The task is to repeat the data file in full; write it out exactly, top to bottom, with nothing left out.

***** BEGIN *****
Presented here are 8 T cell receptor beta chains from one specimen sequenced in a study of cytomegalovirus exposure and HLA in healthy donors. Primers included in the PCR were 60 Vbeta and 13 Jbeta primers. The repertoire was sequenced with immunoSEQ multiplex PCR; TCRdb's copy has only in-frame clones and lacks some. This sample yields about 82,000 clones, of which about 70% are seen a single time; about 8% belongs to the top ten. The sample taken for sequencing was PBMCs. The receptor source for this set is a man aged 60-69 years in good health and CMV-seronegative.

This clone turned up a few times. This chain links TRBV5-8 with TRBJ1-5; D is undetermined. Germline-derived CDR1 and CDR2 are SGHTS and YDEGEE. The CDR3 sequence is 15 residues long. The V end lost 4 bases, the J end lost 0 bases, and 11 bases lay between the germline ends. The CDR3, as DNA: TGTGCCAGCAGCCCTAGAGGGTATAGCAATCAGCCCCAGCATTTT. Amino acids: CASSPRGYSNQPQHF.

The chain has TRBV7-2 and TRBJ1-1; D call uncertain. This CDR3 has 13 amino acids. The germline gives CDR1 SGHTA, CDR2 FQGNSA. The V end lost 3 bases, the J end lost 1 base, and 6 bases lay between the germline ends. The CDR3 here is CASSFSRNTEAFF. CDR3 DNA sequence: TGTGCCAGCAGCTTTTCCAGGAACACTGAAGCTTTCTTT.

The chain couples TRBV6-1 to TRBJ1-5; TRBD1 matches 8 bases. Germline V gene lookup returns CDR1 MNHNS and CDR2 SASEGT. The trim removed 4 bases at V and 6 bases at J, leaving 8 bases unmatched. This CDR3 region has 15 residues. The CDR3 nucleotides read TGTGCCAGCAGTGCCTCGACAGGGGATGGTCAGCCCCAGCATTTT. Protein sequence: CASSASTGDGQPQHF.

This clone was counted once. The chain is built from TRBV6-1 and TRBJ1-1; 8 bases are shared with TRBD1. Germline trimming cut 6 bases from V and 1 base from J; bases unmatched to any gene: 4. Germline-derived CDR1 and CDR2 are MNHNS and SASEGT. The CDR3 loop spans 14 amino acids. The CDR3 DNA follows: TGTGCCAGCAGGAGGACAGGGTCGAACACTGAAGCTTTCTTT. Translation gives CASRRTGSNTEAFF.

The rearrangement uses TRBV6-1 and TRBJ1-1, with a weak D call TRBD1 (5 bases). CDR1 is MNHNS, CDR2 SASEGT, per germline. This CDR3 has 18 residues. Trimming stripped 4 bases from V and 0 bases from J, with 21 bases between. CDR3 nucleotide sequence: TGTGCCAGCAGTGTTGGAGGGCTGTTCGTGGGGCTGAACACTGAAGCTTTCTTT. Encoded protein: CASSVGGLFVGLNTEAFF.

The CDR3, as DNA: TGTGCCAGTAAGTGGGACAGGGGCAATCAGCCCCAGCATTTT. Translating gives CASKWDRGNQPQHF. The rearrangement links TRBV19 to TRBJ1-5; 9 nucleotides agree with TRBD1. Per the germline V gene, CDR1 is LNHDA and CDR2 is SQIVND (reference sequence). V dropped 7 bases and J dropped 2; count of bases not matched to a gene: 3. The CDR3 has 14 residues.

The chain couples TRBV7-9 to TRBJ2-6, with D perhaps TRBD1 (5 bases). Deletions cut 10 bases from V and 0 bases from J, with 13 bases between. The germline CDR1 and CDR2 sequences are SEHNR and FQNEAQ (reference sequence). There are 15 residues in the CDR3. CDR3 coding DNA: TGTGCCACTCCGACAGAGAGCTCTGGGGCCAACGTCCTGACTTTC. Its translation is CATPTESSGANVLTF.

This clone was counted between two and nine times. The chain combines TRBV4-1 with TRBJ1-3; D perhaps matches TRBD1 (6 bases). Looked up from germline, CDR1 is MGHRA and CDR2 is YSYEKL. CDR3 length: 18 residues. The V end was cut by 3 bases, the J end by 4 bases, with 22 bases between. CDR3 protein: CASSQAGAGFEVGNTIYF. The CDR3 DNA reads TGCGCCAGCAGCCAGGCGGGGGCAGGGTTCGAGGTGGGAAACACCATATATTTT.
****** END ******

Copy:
Presented here are 8 T cell receptor beta chains from one specimen sequenced in a study of cytomegalovirus exposure and HLA in healthy donors. Primers included in the PCR were 60 Vbeta and 13 Jbeta primers. The repertoire was sequenced with immunoSEQ multiplex PCR; TCRdb's copy has only in-frame clones and lacks some. This sample yields about 82,000 clones, of which about 70% are seen a single time; about 8% belongs to the top ten. The sample taken for sequencing was PBMCs. The receptor source for this set is a man aged 60-69 years in good health and CMV-seronegative.

This clone turned up a few times. This chain links TRBV5-8 with TRBJ1-5; D is undetermined. Germline-derived CDR1 and CDR2 are SGHTS and YDEGEE. The CDR3 sequence is 15 residues long. The V end lost 4 bases, the J end lost 0 bases, and 11 bases lay between the germline ends. The CDR3, as DNA: TGTGCCAGCAGCCCTAGAGGGTATAGCAATCAGCCCCAGCATTTT. Amino acids: CASSPRGYSNQPQHF.

The chain has TRBV7-2 and TRBJ1-1; D call uncertain. This CDR3 has 13 amino acids. The germline gives CDR1 SGHTA, CDR2 FQGNSA. The V end lost 3 bases, the J end lost 1 base, and 6 bases lay between the germline ends. The CDR3 here is CASSFSRNTEAFF. CDR3 DNA sequence: TGTGCCAGCAGCTTTTCCAGGAACACTGAAGCTTTCTTT.

The chain couples TRBV6-1 to TRBJ1-5; TRBD1 matches 8 bases. Germline V gene lookup returns CDR1 MNHNS and CDR2 SASEGT. The trim removed 4 bases at V and 6 bases at J, leaving 8 bases unmatched. This CDR3 region has 15 residues. The CDR3 nucleotides read TGTGCCAGCAGTGCCTCGACAGGGGATGGTCAGCCCCAGCATTTT. Protein sequence: CASSASTGDGQPQHF.

This clone was counted once. The chain is built from TRBV6-1 and TRBJ1-1; 8 bases are shared with TRBD1. Germline trimming cut 6 bases from V and 1 base from J; bases unmatched to any gene: 4. Germline-derived CDR1 and CDR2 are MNHNS and SASEGT. The CDR3 loop spans 14 amino acids. The CDR3 DNA follows: TGTGCCAGCAGGAGGACAGGGTCGAACACTGAAGCTTTCTTT. Translation gives CASRRTGSNTEAFF.

The rearrangement uses TRBV6-1 and TRBJ1-1, with a weak D call TRBD1 (5 bases). CDR1 is MNHNS, CDR2 SASEGT, per germline. This CDR3 has 18 residues. Trimming stripped 4 bases from V and 0 bases from J, with 21 bases between. CDR3 nucleotide sequence: TGTGCCAGCAGTGTTGGAGGGCTGTTCGTGGGGCTGAACACTGAAGCTTTCTTT. Encoded protein: CASSVGGLFVGLNTEAFF.

The CDR3, as DNA: TGTGCCAGTAAGTGGGACAGGGGCAATCAGCCCCAGCATTTT. Translating gives CASKWDRGNQPQHF. The rearrangement links TRBV19 to TRBJ1-5; 9 nucleotides agree with TRBD1. Per the germline V gene, CDR1 is LNHDA and CDR2 is SQIVND (reference sequence). V dropped 7 bases and J dropped 2; count of bases not matched to a gene: 3. The CDR3 has 14 residues.

The chain couples TRBV7-9 to TRBJ2-6, with D perhaps TRBD1 (5 bases). Deletions cut 10 bases from V and 0 bases from J, with 13 bases between. The germline CDR1 and CDR2 sequences are SEHNR and FQNEAQ (reference sequence). There are 15 residues in the CDR3. CDR3 coding DNA: TGTGCCACTCCGACAGAGAGCTCTGGGGCCAACGTCCTGACTTTC. Its translation is CATPTESSGANVLTF.

This clone was counted between two and nine times. The chain combines TRBV4-1 with TRBJ1-3; D perhaps matches TRBD1 (6 bases). Looked up from germline, CDR1 is MGHRA and CDR2 is YSYEKL. CDR3 length: 18 residues. The V end was cut by 3 bases, the J end by 4 bases, with 22 bases between. CDR3 protein: CASSQAGAGFEVGNTIYF. The CDR3 DNA reads TGCGCCAGCAGCCAGGCGGGGGCAGGGTTCGAGGTGGGAAACACCATATATTTT.